Activities of The Jockey ClubJames L. Gagliano - President and Chief Operating Officer, The Jockey Club
James L. Gagliano: Thank you, Chairman Phipps, and good morning, everyone. Today I want to begin a report of The Activities of The Jockey Club by explaining why an organization, a breed registry at its core, leads or supports so many activities and why it provides a broad range of essential industry services.
In a nutshell, our efforts are always focused on the improvement of Thoroughbred breeding and racing. We're advocating for the horse with our equine welfare and safety programs. We're advocating for the sport with our clean competition and our marketing initiatives, and we're advocating for the business with our technology and our customer services.
We've certainly seen evidence of that over the years and you'll certainly see more of it throughout the course of today's agenda. In fact, the planning and hosting of this conference every year is one very good example. Over many years, a number of important initiatives have traced their roots to the round table conference.
The Bruskin Report in 1986 on the marketing of the sport. The first McKinsey Report in 1991 on drug testing, the creation of the NTRA, recommendations from the Thoroughbred Safety Committee, and of course, last year's McKinsey Study.
I'd invite each of you to take a look at that history when you have a chance. We have transcripts dating back to 1990 on The Jockey Club website, and we're in the process of printing our digitized copies back to 1953. Apparently jockeys spurs and horses wearing goggles were the issue of the day.
As is a custom each year, The Jockey Club announced the 2013 projected foal crop at 24,700, which is the same number we predicted for 2012, and a cause for optimism that the decline is subsiding. We've also revised downward the projections for 2010 and 2011 by 1,500 foals a piece, as the registrations have not quite met our expectations.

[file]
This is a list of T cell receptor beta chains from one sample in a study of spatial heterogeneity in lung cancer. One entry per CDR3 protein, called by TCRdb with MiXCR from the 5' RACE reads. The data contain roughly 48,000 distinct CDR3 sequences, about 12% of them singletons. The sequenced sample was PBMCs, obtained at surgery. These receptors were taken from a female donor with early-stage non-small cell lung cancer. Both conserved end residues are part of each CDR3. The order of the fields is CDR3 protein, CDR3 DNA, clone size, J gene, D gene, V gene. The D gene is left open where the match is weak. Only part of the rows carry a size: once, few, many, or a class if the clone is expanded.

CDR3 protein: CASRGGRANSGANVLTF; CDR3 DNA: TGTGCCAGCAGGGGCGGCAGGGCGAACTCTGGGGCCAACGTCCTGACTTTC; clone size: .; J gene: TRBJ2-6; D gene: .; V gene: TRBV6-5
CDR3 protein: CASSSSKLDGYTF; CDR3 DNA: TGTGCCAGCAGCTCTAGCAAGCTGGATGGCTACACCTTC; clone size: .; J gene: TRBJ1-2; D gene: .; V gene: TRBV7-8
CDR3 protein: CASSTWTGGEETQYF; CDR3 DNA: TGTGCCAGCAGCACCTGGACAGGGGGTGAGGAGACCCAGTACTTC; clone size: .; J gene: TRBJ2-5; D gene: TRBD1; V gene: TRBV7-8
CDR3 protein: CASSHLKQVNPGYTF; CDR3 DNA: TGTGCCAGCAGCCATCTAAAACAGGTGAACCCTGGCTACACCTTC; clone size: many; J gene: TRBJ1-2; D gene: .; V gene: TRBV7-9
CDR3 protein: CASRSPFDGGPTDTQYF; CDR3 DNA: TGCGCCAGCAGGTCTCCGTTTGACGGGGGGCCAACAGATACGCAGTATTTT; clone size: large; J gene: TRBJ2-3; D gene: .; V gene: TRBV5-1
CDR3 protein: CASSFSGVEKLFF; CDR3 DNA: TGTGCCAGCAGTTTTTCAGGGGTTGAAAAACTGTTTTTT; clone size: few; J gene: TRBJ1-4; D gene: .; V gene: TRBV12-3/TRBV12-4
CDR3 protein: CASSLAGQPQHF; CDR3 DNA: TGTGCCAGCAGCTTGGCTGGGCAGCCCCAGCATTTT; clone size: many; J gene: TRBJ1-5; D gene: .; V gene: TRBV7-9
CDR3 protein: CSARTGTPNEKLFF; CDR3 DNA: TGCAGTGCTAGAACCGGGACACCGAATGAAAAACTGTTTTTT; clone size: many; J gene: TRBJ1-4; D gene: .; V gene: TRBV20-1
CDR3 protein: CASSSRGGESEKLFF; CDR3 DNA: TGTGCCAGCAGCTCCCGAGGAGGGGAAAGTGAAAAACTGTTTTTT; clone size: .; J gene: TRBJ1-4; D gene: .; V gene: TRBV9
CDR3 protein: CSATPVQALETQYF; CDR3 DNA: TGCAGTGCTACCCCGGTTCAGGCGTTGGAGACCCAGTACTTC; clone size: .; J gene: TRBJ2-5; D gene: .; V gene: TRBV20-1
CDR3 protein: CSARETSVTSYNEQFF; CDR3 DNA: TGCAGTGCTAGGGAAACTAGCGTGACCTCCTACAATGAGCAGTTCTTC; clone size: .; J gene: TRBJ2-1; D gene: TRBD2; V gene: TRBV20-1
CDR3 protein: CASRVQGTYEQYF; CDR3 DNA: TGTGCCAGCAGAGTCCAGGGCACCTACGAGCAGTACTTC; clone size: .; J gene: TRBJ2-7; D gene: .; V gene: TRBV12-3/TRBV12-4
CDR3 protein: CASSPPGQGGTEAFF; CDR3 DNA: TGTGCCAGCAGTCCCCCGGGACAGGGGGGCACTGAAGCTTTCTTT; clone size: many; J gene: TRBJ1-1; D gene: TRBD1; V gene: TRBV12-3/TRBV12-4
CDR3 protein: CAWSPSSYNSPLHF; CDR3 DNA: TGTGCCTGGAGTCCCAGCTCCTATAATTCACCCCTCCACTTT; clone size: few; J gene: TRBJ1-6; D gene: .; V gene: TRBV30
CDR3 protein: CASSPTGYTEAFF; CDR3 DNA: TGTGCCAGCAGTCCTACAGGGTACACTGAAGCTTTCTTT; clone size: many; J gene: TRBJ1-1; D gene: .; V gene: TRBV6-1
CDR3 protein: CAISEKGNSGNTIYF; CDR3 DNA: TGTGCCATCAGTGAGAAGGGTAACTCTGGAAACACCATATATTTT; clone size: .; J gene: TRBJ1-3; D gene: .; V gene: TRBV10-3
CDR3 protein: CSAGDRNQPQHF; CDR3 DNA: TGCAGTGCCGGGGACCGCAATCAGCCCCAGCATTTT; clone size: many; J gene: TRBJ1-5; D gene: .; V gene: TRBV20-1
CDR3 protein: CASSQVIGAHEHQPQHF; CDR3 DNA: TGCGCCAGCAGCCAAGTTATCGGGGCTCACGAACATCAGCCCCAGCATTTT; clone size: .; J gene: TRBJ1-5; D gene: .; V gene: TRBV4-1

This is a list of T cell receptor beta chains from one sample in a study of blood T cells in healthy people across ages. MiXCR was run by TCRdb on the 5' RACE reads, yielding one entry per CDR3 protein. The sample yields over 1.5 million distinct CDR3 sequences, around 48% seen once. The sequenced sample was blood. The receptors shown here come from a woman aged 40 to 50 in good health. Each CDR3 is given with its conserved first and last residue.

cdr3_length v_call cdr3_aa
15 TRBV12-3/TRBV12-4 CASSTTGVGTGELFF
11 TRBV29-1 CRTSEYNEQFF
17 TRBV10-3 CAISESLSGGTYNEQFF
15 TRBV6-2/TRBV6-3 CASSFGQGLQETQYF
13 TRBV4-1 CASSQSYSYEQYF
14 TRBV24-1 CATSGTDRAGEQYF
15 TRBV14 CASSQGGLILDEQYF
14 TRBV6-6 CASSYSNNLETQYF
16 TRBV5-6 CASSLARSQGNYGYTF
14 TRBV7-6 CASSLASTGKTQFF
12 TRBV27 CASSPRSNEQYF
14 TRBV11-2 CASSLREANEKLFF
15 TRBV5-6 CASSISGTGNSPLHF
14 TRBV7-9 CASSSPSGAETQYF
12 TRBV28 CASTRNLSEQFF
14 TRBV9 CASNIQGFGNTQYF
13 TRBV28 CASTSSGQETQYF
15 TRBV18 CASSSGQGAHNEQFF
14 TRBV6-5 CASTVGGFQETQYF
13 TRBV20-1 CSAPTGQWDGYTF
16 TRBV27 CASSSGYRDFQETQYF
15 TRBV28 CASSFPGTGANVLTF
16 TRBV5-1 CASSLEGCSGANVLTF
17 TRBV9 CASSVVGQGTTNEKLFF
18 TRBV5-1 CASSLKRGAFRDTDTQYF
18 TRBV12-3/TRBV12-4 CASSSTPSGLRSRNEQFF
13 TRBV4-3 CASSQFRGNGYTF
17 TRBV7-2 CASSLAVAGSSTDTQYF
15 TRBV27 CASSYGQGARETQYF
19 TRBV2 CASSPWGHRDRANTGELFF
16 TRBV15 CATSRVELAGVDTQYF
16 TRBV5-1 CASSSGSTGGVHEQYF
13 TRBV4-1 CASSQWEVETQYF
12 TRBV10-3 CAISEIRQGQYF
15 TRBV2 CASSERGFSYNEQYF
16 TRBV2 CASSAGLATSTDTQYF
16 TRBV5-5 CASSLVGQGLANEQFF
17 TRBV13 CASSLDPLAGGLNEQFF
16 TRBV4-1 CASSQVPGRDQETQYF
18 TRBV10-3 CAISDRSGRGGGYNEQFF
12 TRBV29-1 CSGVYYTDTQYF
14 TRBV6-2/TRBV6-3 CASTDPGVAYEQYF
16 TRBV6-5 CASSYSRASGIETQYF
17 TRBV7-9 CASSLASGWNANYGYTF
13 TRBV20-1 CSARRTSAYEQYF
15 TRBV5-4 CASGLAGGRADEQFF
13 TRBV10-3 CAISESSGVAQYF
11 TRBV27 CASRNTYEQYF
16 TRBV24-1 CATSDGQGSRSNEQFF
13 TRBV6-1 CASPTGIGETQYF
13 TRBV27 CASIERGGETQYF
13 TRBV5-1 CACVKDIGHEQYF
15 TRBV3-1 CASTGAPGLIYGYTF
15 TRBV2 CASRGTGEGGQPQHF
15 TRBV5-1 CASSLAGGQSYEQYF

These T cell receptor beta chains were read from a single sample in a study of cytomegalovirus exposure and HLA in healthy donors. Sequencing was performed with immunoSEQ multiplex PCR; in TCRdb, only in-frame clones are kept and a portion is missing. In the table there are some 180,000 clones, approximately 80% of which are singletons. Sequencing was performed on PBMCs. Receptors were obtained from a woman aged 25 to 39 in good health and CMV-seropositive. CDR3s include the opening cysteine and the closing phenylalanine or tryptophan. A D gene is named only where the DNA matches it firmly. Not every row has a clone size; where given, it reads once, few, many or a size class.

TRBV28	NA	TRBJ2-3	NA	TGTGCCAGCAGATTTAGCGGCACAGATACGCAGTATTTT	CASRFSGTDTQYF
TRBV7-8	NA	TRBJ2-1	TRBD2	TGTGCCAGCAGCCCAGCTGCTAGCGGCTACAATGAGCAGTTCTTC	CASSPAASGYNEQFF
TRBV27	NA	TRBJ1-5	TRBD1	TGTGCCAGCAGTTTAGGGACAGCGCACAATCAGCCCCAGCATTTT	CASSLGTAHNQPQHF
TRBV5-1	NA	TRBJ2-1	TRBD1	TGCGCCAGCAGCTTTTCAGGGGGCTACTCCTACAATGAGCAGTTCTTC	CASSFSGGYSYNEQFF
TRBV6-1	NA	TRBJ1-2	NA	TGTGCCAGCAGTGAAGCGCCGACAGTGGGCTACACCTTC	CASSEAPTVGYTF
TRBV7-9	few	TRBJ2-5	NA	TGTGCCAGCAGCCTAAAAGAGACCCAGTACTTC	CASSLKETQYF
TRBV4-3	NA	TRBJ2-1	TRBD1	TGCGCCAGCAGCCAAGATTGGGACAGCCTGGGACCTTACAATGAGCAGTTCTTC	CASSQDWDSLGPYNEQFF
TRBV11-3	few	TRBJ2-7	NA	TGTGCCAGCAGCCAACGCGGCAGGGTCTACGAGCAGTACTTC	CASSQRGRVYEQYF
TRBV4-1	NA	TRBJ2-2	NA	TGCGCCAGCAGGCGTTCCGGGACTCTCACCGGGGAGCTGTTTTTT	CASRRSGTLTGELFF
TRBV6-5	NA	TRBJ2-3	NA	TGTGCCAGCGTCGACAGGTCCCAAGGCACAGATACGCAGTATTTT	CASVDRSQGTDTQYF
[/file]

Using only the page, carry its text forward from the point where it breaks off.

So here's a quick look at the recent trends, all of which can be found in further detail on The Jockey Club website. After holding steady in the 36,000 to 38,000 range from 2002 to 2007, the number of registered foals declined to 35,200 in 2008 and has fallen more sharply in recent years as shown on the screen. By the time the books are closed on the 2012 crop, we'll have one-third fewer foals than we did just seven years ago.
We'll certainly continue to monitor and report on these trends, can you be sure.
Before I touch on some of the recent activities of our commercial companies, I want to briefly mention our two charitable foundations. The Grayson Jockey Club Research Foundation, traditionally the nation's leading source of private funding for equine research, has allocated $845,000 for 16 research projects in 2012. They'll cover a broad spectrum of issues including foal pneumonia, laminitis, vitamin D's role in immunity, and stem cell therapy. Since 1983, the foundation has provided nearly $20 million for 283 specific projects at 40 universities.
In October, Grayson and The Jockey Club will again underwrite and organize the fourth Welfare and Safety of the Racehorse Summit at Keeneland. We view this event as our industry's think tank on matters of safety and welfare.
Our other charity is The Jockey Club Safety Net Foundation, which provides assistance to needy individuals and their families. In 2012, it will distribute more than 400,000 in grants to recipients in 35 states.
Since 1989, The Jockey Club has operated commercial companies that serve various parts of the industry. I'll start with The Jockey Club Information Systems' Equineline, which is the global source for pedigrees and race records and the leader in the development of mobile products.
The Equineline sales catalog iPad app was launched in June 2011, and today 20 sales companies from nine countries are using it with more than 36,000 catalogs from 120 sales having been downloaded. That is potentially saving some serious printing costs for the sales companies and definitely a lot of trees.
Our InCompass subsidiary provides consulting services to racetracks. New projects include our Race Scheduling Tool, which was recommended by McKinsey & Company, and a Condition Book Matrix.